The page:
Metal Forming has been done for thousands of years. From early man making knives and spear heads from iron meteorites, found on the ground from falls, and bronze items both artistic and functional. Some of the earliest metal forming was from native gold and silver, examples being discovered in Egyptian tombs, Etruscan, and Viking burial sites and Aztec, Mayan, and Peru archeological excavations. Weapons such as swords made by the Japanese were incredibly advanced. Metal Forming methods ranged from, hot and cold forging to casting were employed.

During the Industrial Revolution, more sophisticated methods were discovered and created. Casting and Forging processes aided the on-coming of mass production. Machining techniques became more mechanized and turning lathes, and milling machines came into being, increasing productivity and part repeatability for better quality products. This ability reduced costs, making more products within the reach of the average individual, improving the quality of life.

With the advent of flight, modern aircraft caused more advancement for the forming of metals. Large forming presses formed and stamped out wing skins and other more complex shapes, which in earlier times were created by hand over templates and wooden forms. Turning and milling machines also became capable of machining enormous parts to close tolerances.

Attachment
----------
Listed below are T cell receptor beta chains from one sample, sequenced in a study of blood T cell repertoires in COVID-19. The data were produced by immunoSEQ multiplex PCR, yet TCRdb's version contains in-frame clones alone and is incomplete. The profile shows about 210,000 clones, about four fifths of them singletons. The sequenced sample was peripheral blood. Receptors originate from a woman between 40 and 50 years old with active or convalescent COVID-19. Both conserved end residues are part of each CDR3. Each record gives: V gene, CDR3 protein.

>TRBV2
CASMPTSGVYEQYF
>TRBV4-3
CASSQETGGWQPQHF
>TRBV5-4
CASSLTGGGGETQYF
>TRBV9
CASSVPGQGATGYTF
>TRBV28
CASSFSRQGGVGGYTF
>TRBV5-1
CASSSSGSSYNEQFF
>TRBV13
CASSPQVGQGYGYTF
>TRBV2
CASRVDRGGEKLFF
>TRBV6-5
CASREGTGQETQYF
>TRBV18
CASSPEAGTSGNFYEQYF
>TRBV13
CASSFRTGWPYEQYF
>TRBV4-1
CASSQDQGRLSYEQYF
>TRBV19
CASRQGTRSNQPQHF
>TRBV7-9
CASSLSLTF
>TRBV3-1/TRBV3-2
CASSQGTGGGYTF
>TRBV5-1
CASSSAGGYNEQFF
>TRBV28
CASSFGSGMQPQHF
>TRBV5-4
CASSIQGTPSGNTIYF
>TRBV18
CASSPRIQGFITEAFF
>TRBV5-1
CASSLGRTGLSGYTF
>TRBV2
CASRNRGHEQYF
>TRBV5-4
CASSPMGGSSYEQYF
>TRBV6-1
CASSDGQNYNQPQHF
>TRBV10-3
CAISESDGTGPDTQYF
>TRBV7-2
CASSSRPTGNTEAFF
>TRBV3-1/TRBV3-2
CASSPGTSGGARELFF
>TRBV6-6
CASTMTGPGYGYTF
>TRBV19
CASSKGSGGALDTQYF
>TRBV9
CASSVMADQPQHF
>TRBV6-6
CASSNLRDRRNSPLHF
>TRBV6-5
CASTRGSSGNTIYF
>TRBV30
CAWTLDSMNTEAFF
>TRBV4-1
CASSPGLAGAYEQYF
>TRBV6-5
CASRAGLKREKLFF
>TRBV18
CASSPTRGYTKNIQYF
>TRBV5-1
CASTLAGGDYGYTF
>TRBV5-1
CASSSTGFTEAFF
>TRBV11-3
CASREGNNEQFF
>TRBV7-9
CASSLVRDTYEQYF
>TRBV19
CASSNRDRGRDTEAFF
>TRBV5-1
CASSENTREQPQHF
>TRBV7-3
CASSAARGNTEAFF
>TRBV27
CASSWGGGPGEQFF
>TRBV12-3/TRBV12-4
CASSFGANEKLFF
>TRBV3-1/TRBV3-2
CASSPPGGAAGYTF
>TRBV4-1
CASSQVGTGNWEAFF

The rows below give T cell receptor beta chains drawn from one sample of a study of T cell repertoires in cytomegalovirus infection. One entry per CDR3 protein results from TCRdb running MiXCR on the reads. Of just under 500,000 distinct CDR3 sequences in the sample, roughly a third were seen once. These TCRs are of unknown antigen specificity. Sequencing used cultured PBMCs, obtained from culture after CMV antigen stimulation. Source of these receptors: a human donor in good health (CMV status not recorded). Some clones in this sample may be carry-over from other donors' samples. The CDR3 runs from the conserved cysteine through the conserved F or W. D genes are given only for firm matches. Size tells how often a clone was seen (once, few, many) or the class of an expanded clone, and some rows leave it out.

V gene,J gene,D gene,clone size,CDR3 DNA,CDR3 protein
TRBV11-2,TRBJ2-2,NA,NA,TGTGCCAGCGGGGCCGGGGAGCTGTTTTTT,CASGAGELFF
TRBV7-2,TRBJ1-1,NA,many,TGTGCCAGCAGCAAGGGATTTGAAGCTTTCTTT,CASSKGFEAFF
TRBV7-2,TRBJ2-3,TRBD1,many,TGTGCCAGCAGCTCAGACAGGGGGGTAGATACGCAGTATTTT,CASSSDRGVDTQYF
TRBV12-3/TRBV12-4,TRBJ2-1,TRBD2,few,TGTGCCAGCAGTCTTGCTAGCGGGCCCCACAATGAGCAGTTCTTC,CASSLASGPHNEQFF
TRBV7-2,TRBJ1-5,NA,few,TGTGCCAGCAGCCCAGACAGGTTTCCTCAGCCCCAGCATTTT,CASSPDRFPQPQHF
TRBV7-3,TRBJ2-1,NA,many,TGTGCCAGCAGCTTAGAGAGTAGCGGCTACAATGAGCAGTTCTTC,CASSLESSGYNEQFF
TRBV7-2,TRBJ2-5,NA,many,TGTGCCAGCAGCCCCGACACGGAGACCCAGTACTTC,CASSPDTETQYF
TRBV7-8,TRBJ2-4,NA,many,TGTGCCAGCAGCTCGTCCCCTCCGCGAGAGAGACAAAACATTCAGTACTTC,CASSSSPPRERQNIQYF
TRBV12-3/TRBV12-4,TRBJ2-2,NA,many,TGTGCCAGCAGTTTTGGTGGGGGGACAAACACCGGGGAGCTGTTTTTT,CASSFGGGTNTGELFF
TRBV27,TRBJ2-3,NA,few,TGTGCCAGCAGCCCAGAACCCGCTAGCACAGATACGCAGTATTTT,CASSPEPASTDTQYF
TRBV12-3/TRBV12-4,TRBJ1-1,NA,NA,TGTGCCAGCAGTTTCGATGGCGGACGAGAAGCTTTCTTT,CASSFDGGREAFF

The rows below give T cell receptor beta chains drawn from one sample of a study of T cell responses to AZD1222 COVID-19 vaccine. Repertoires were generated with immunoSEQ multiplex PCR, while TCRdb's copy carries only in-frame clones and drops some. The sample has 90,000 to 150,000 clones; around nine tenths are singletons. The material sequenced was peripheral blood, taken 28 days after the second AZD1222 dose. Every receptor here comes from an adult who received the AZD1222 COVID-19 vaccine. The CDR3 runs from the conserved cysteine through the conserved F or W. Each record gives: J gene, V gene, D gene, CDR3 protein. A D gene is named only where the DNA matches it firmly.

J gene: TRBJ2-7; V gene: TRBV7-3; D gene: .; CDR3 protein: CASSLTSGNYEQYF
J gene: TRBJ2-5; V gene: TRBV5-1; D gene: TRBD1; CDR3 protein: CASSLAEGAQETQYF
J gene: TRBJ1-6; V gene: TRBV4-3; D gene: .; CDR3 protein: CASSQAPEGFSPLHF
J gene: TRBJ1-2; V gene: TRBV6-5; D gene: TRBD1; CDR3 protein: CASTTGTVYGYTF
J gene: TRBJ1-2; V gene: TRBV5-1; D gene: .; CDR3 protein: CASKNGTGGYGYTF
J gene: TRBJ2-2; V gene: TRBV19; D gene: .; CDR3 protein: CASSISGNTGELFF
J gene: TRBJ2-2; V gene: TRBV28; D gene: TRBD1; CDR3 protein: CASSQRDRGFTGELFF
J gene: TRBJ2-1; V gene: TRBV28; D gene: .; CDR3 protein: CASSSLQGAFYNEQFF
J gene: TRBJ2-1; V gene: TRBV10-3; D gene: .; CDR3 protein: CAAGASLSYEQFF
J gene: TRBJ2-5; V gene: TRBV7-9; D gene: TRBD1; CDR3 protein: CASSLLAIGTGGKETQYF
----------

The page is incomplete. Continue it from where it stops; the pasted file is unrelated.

Today many exotic and complex shapes are hot formed in metal dies at high temperatures and pressures, making the forming of exotic metals a reality. Another method is Deep Draw Forming in a hydraulic press using single or multiple dies to achieve the desired shape. A similar approach is Hydro-forming, which uses a rubber bladder to force the metal blank through a die.

Using the described techniques, high strength metals such as Titanium, Heat Treatable Stainless Steel Alloys, and Nickel Based Alloys can be formed into many shapes. These metals are utilized in the Aerospace and Defense industries where light weight and strength are a must. An even more exotic process, Explosive Forming is used for more complicated forming operations. This process is accomplished in an enclosed die, and the forming is done using a shape charge, to form the part explosively with the high pressure generated by the charge.

As we move forward into the 21st Century, no doubt even more sophisticated metal forming methods will be developed, to continue this most important area of manufacturing endeavors.